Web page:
on 18 April 2010
This memoir is a refugee story. The author was ten or eleven (born 1929) years old when the second World War broke out. He recounts his Polish/Lithuanian family's experience at the hands of the Soviets, when his father was imprisoned and his mother, with the children, deported to Siberia - apparently nearly a million Poles were deported or imprisoned by Soviet Russia at this time. Through courage and work and chance and some improvisation, by themselves, and by others trying to help, some of the family were able - after a couple of years of subsistence, at the lowest level, in Siberia - to leave Stalin's USSR and come to the West. The tone of the book is restrained and balanced, there is not a shred of self-pity, but it is suffused with human feeling. The subject matter is very serious and often hard and always fascinating. Really worth reading.
on 5 February 2016
“My mother began circling the perimeter of Słonim prison, hoping to catch a glimpse of her husband. Suddenly, in one of the prison windows, she saw his silhouette – a chance in a thousand. My father had just enough time to make the sign of the cross in her direction. She was then surrounded by an armed patrol, and taken inside . . . Later the news filtered out that my father paid for that glimpse of his wife with solitary confinement. It was to be his last sight of her.”
There are many searing moments like this one in CRATER'S EDGE, Michał Giedroyć’s extraordinary memoir of his childhood in Poland at the onset of World War II. There is a cinematic sweep to Giedroyć’s writing as Stalin’s reign of terror descends on his family: father imprisoned; mother, homeless with three children, then forced into exile in Siberia. Their eventual escape, a perilous journey thousands of miles to freedom, is nothing short of miraculous.
Giedroyć does a great service to remind readers of the “forgotten” war in the East and the tragedy which befell the Polish people. As a memoir, it could become a model. The reader is immersed quickly and easily into the author’s world, sharing the curiosity – and horror – of a 10-year-old who grows up much too fast.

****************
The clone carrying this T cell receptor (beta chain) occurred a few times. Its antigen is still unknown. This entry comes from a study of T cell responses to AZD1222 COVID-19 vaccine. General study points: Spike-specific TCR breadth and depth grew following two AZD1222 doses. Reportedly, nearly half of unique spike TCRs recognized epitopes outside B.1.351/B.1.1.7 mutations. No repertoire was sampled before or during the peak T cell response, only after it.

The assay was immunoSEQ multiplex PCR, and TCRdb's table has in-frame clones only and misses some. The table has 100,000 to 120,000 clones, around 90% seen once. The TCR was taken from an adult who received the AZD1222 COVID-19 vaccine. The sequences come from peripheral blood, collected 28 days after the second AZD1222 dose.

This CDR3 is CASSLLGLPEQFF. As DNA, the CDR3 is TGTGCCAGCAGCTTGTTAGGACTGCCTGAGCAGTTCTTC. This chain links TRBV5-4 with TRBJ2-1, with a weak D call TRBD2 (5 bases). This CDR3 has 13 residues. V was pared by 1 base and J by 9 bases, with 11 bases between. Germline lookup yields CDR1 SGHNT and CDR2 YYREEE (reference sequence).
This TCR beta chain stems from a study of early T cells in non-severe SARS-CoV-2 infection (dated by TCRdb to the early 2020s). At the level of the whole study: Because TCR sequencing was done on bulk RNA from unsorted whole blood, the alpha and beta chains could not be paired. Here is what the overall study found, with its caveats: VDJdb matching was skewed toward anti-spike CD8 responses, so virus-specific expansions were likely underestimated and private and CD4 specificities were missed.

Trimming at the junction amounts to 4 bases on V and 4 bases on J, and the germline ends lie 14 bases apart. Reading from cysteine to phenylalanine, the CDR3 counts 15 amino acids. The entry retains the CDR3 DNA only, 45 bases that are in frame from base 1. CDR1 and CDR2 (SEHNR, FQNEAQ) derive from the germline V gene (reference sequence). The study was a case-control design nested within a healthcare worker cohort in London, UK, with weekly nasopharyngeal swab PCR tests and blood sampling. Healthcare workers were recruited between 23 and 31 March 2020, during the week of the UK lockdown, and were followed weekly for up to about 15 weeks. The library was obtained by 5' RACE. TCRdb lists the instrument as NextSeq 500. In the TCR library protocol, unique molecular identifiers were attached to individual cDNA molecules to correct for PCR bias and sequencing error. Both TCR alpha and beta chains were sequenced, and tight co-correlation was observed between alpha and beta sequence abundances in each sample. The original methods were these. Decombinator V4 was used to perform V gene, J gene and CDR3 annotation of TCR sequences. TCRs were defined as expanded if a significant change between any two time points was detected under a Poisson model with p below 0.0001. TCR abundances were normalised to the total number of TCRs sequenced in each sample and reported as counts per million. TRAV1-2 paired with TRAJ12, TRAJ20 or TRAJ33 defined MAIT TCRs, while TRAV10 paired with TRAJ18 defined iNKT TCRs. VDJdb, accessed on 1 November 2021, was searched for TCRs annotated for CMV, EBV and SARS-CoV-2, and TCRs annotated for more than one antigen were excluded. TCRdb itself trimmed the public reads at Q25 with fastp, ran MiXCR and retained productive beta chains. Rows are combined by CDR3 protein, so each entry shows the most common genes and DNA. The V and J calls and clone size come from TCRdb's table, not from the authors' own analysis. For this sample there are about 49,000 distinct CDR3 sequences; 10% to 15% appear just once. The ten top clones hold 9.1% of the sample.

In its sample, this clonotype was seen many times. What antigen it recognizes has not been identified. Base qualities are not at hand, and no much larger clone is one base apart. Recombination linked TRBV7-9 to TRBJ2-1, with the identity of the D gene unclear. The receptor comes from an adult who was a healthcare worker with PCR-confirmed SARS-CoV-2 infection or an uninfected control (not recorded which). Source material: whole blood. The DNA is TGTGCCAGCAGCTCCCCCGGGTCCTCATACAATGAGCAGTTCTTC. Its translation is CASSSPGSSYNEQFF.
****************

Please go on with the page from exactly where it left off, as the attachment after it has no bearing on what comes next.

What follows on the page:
Giedroyć’s father, Tadzio, descendant of royalty, was a military hero, senator, judge, and benevolent estate owner. His staunch patriotism made him a target when the Soviets invaded Poland. When Tadzio is arrested, Michał’s world turns upside down, as the family is forced into the streets. Soon they are part of a desperate mass deportation of hundreds of thousands to the East.
CRATER'S EDGE gets its title from the writer Melchior Wańkowicz’s apt description of life in wartime: “Grass shoots struggling on the edge of a crater.” Enduring deprivation, maltreatment, and humilation, the Giedroyć unit survives, thanks largely to Michał’s mother, Ania. She emerges as one of the great heroic women of her age, sustained by faith but also an ingenuity and cleverness that wins the daily battle of life.
One can spot the finger of God throughout this memoir. Out of nowhere, with hope all but gone, a stranger will appear, with food, transportation, or, in one amazing instance, a simple potato. Fleeing Siberia, Ania and her children come to a crossroads, lacking the necessary papers to board a crucial train. A Polish sargeant in a British uniform offers his assistance, carving the impression of an official transit stamp out of a potato. It worked. “We missed several heartbeats at every check, but the potato stamp created by our guardian angel in battledress passed the test every time,” Giedroyć recalls.
In 1938, one year before the war, Ania gave Michał a prayer book on his First Holy Communion. Inside, she wrote, “May this little book always remind you that he who remembers God, and prays fervently, never strays.” The book, like the author, survived, thanks to God – and his remarkable mother.
Read CRATER'S EDGE. It will stay with you a long time, and remind you just how precious are life, family, freedom, and Faith.